Now, instead of directly booting to Windows, the grub2 screen will appear with booting to Ubuntu 16.04 selected by default. to change this default behavior we need to modify the grub menu settings. this can be dine either manually through Linux terminal, or by using the grub-customizer
Is a graphical tool for managing the Grub boot entries order and settings (timeout, defaults,…etc)
sudo add-apt-repository ppa:danielrichter2007/grub-customizer sudo apt-get update sudo apt-get install grub-customizer
Virtual boot Ubuntu from Windows:
Now, having both systems installed and running. and having also VMware Workstation 12 installed, we can configure a virtual machine to start the native Linux installation virtually within Windows.
The main point here is that: both operating systems cannot use (or even access) the same partition together, BUT they can access the same disk drive together given that they access different partitions.
But, what about the boot partition, this may create a problem as both systems must have access to the boot partition on the HDD. The solution to this is by creating a small (actually very small) virtual
The solution to this problem is by creating a small (really small) virtual harddisk that will host the bootloader of the virtual machine, accessing the Linux partitions of the actual physical disk.
Creating a new Virtual Machine
The steps to create this virtual machine are as the following:
- In VMware Workstation, select “File -> New Virtual Machine” and proceed with the “Custom (advanced)” option, and “Workstation 12.0” compatibility profile.
- In the installation screen, choose “I will install the operating system later”.
Note: in fact we will be using the Ubuntu installation ISO file later, but if we select it here then VMware will automatically use the “Easy Install” feature that we don’t want.
- Proceed with the configurations (Guest OS, Virtual machine name & location, processors, memory, network, I/O controller)
- When you arrive to “Select Disk Type”, choose SATA as this will be faster dealing with RAW physical disk partitions.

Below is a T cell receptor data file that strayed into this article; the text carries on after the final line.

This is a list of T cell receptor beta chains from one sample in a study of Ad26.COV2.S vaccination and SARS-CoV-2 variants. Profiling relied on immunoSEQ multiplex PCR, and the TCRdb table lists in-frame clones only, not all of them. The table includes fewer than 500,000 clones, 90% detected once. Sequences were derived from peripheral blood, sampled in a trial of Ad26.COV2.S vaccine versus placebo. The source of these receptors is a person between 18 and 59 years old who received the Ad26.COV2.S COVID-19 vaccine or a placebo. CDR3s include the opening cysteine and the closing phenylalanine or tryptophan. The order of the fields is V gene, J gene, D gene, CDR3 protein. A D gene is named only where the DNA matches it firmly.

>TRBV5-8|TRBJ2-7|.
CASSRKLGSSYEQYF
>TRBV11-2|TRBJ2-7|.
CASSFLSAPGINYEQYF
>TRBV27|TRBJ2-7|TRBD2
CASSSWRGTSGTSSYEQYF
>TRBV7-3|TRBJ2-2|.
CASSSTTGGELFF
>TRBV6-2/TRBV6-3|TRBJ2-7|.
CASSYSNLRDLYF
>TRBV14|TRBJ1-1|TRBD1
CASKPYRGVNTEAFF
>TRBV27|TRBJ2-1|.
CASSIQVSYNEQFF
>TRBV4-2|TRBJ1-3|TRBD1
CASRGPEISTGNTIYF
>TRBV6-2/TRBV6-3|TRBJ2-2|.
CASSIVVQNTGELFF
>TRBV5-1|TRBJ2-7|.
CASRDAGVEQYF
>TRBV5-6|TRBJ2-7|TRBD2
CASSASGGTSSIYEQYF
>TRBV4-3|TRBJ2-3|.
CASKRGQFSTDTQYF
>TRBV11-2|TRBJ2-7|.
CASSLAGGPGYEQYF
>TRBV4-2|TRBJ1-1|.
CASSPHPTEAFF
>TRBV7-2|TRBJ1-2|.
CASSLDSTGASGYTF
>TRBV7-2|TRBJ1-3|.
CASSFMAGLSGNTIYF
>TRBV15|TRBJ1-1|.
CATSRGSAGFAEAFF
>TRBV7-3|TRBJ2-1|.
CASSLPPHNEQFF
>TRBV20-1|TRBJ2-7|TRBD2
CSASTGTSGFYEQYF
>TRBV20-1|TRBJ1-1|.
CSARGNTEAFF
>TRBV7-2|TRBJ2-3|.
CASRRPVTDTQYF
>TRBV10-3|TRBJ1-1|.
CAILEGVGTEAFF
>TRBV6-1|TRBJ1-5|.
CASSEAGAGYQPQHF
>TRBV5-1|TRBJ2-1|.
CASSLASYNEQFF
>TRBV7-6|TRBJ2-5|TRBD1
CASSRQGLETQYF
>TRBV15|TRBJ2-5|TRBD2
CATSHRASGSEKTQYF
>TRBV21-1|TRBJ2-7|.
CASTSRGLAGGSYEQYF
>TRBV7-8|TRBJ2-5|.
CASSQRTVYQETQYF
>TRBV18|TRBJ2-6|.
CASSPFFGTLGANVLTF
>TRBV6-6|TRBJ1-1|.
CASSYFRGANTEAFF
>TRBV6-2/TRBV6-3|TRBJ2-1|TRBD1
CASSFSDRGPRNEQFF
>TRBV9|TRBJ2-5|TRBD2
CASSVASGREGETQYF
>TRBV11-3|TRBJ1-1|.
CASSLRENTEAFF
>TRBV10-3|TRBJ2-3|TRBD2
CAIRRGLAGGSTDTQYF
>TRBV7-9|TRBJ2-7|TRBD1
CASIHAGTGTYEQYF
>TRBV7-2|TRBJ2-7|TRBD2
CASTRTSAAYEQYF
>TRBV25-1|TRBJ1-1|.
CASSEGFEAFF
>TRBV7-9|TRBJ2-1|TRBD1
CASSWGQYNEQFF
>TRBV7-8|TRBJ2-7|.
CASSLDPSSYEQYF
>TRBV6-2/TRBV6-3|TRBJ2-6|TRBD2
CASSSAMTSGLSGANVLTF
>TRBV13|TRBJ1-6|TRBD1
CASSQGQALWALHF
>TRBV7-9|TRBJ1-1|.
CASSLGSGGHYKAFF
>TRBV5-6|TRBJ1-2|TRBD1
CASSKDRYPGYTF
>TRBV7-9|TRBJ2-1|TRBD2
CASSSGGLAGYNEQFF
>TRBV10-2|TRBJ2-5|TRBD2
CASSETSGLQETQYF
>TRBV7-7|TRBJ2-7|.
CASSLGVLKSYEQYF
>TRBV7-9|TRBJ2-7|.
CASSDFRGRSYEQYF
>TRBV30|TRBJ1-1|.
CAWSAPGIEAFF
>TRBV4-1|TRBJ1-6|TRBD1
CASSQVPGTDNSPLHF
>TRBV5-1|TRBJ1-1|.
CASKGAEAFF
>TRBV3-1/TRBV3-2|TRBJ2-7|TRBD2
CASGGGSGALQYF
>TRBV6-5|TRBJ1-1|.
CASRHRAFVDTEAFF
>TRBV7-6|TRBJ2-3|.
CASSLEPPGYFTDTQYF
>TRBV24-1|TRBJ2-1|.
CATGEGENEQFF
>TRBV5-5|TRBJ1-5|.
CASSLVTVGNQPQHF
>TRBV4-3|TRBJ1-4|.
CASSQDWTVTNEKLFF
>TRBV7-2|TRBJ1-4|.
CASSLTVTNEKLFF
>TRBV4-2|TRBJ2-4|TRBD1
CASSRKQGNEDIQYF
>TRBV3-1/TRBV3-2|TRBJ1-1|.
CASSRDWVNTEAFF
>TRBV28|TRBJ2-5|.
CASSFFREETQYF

- At the “Select a Disk” step, choose “Use a physical disk (for advanced users)”
- Select the physical drive from the list (mine is PhysicalDrive0) and select “Use individual partitions” option
- From the partitions list, select ONLY the Linux partitions (in my case Partition 3,4 and 5) and give the disk file a name.
At this stage, we have created an un-bootable Ubuntu virtual machine. Now to boot into this machine we need to create a bootloader and save it on a virtual disk:
- Go and Edit the virtual machine settings
- Click the “Add” button and select “Hard Disk”
- Any of the types will work find, probably here SCSI will be easier so you don’t deal with SATA disk order and stuff.
- Choose “Create a new virtual disk” and allocate a maximum of 200 MB (i.e. 0.2 GB) as a disk space, give the disk a name and close the wizard.
- Click on the CD/DVD entry in the Hardware devices, and select the ISO file of the Ubuntu installation disk.
Now, the Virtual machine is ready to start. When you boot the virtual machine, VMware will find no bootloader on the HDD so it will proceed to boot from the CD image file.
After you boot into Ubuntu, DO NOT INSTALL. Just proceed to the desktop, open a terminal window and start writing commands
Preparing the grub bootloader
First, we need to create a new partition in the virtual disk we have created. This partition will serve as the boot partition for the virtual machine.
In my case, the virtual disk was /dev/sda and the physical disk was /dev/sdb. Make sure you are using the correct reference to the disk by listing all available disks/partitions using the “ls /dev/sd*” command
In the terminal window, write the following commands:
sudo parted /dev/sda mklabel msdos sudo parted /dev/sda mkpart primary ext2 0% 100% sudo mkfs.ext2 /dev/sda1
This will create a new partition”sda1″ of type “ext2” occupying the whole “sda” disk space and give it a name “msdos”.
Afterwords, we need to prepare the partition for chroot access by setting it up with a particular linux folder/file structure. This is accomplished using the following set of commands:
sudo mkdir /mnt/chrootdir sudo mount /dev/sda1 /mnt/chrootdir for dir in proc dev sys etc bin sbin var usr lib lib64 tmp; do sudo mkdir /mnt/chrootdir/$dir && sudo mount --bind /$dir /mnt/chrootdir/$dir done
After we have done that, now we can chroot to the partition and install/update grub loader onto it.
sudo chroot /mnt/chrootdir sudo grub-install /dev/sda sudo update-grub
Voilà, It is done. now we can boot into the native Ubuntu virtually from within windows, no annoying warnings or error messages.
In different stages of the setup, I tried and used the following tools, some of them solved problems or may be useful to solve other problems.
A simple tool to repair frequent boot issues you may encounter in Linux GRUB/EFI.
sudo add-apt-repository ppa:yannubuntu/boot-repair sudo apt-get update sudo apt-get install -y boot-repair
I would like to thank the following posters who where a great help to me: